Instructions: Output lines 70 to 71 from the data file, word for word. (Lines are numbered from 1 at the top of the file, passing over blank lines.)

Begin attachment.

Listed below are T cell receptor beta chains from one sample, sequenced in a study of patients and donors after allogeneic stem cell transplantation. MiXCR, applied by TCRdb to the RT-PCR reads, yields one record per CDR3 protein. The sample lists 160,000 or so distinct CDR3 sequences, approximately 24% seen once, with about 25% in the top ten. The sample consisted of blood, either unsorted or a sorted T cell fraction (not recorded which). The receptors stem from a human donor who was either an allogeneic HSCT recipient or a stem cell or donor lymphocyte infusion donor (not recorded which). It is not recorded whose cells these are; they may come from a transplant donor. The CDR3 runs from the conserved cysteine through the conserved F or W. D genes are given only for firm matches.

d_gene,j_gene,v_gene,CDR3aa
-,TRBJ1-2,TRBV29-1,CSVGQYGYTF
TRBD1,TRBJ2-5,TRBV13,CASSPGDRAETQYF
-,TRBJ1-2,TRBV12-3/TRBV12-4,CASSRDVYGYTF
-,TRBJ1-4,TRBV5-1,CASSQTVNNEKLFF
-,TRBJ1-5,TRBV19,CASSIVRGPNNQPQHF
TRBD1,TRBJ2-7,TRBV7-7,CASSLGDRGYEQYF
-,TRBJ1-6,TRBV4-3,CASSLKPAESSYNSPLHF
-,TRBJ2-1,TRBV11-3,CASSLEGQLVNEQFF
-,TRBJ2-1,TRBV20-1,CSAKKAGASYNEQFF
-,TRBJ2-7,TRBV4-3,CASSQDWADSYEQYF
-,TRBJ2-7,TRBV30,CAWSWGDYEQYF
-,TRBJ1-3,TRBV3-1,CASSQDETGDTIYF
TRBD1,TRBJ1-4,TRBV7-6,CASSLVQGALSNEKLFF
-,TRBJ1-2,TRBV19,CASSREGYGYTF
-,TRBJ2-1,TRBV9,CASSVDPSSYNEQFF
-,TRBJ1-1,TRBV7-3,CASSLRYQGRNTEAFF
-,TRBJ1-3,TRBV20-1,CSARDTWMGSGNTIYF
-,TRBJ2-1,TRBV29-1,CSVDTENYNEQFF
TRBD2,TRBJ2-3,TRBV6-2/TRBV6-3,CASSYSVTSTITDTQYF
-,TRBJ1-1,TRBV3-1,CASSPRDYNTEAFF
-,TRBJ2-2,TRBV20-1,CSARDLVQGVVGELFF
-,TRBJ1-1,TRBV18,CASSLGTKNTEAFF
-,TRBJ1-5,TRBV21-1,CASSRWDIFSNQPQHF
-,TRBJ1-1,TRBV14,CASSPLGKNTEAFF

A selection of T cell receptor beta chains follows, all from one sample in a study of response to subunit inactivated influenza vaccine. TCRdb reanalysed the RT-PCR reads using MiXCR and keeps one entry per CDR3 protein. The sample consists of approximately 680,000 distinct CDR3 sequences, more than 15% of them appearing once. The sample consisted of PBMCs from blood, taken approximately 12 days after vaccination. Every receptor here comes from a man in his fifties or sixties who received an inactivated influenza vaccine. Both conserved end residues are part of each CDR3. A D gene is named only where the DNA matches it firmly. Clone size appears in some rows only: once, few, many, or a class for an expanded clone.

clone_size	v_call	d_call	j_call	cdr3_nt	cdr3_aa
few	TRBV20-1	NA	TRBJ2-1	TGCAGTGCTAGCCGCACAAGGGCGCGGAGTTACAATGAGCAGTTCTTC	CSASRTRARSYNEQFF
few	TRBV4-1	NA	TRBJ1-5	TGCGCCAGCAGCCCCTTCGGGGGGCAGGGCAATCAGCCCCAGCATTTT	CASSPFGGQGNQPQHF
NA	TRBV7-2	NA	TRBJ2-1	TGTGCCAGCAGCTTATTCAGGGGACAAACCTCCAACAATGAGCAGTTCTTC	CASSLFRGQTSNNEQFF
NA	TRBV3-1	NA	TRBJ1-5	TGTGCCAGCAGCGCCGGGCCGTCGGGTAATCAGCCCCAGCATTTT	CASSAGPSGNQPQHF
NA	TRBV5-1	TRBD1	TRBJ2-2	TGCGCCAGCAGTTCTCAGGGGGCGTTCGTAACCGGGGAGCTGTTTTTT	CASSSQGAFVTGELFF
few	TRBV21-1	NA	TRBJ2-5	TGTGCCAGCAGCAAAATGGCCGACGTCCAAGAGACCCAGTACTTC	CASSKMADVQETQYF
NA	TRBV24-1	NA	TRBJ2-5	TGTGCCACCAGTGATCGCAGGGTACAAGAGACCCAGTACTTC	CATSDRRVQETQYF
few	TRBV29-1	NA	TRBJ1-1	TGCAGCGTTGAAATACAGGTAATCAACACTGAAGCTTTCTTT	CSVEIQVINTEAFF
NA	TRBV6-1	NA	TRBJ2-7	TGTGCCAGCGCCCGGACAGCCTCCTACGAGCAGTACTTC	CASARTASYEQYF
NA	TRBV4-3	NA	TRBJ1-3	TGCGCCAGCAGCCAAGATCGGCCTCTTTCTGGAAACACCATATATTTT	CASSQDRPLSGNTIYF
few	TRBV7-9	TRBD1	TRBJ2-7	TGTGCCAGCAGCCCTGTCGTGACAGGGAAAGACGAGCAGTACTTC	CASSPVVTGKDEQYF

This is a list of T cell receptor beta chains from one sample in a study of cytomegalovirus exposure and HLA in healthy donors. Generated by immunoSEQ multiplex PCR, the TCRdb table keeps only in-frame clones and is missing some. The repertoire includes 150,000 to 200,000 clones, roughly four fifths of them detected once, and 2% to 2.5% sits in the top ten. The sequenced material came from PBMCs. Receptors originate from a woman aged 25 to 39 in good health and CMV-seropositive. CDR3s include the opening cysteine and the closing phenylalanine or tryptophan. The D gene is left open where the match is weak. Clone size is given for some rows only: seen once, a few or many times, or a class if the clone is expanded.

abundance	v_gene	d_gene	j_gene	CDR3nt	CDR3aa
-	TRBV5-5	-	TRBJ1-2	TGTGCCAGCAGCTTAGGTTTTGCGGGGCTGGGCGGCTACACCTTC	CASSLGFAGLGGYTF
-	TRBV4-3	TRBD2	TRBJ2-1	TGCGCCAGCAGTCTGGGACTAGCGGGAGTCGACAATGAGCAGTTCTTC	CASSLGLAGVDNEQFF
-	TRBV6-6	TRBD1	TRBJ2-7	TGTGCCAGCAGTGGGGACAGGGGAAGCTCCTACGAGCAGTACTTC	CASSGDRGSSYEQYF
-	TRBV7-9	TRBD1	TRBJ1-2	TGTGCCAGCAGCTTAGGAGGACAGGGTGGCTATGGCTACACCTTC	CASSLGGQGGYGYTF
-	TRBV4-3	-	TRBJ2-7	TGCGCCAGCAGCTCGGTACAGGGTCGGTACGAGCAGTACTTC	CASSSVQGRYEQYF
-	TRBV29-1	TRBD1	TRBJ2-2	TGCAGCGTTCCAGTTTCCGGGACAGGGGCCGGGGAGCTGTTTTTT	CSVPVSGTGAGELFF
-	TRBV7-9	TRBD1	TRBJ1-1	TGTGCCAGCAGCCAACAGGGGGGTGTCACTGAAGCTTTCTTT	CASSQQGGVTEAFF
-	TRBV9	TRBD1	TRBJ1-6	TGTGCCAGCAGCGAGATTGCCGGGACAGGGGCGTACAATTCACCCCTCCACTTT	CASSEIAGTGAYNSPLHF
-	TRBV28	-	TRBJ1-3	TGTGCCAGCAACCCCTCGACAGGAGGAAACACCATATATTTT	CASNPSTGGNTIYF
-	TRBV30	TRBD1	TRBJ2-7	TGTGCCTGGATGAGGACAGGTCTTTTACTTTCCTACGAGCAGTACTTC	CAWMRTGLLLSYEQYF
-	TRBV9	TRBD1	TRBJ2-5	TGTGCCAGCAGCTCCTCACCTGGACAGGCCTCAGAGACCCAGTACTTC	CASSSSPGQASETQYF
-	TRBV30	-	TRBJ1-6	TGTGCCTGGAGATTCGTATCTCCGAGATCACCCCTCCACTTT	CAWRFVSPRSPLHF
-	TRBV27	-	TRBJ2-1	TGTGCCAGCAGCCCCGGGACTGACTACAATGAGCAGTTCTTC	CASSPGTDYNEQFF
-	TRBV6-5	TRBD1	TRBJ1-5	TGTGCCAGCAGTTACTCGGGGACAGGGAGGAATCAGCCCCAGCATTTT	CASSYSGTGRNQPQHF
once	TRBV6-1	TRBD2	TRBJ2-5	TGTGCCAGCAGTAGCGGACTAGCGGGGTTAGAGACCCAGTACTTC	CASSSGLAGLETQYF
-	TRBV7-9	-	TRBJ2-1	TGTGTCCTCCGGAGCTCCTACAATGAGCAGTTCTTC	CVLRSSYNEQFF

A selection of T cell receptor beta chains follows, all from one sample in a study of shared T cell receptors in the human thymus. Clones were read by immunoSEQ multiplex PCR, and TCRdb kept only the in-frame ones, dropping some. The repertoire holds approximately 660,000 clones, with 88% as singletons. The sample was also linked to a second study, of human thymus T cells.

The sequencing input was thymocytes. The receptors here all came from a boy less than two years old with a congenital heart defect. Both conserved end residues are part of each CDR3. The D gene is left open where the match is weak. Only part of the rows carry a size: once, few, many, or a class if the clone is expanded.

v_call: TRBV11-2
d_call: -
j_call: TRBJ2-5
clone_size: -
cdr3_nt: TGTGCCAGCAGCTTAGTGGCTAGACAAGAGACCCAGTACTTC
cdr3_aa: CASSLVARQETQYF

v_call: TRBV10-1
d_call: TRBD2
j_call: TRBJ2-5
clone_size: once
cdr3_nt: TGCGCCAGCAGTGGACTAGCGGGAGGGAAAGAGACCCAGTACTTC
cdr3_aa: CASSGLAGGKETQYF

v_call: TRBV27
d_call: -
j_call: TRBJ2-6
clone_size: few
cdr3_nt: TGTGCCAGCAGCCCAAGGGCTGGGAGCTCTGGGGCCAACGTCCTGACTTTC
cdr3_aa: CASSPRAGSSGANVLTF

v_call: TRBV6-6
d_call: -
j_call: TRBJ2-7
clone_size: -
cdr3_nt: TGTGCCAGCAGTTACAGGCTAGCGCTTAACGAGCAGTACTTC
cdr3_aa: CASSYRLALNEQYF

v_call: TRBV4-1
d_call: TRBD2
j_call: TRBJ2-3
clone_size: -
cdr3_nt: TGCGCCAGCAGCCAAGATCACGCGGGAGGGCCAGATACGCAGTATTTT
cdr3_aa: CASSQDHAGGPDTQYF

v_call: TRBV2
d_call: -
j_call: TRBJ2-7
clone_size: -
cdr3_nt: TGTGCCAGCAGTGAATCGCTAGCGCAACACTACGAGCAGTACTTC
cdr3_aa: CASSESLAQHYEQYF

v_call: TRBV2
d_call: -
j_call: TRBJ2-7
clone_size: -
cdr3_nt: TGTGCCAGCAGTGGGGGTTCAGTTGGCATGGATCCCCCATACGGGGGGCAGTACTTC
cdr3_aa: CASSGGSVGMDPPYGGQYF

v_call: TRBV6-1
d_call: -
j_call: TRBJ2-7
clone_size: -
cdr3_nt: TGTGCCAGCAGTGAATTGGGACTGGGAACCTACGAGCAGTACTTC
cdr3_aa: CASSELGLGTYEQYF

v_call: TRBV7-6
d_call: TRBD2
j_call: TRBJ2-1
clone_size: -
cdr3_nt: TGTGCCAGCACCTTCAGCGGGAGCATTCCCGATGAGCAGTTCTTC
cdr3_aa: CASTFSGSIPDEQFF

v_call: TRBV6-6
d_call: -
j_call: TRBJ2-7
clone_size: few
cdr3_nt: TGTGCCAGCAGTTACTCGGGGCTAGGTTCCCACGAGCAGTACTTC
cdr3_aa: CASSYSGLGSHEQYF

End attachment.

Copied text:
cdr3_nt: TGCGCCAGCAGTGGACTAGCGGGAGGGAAAGAGACCCAGTACTTC
cdr3_aa: CASSGLAGGKETQYF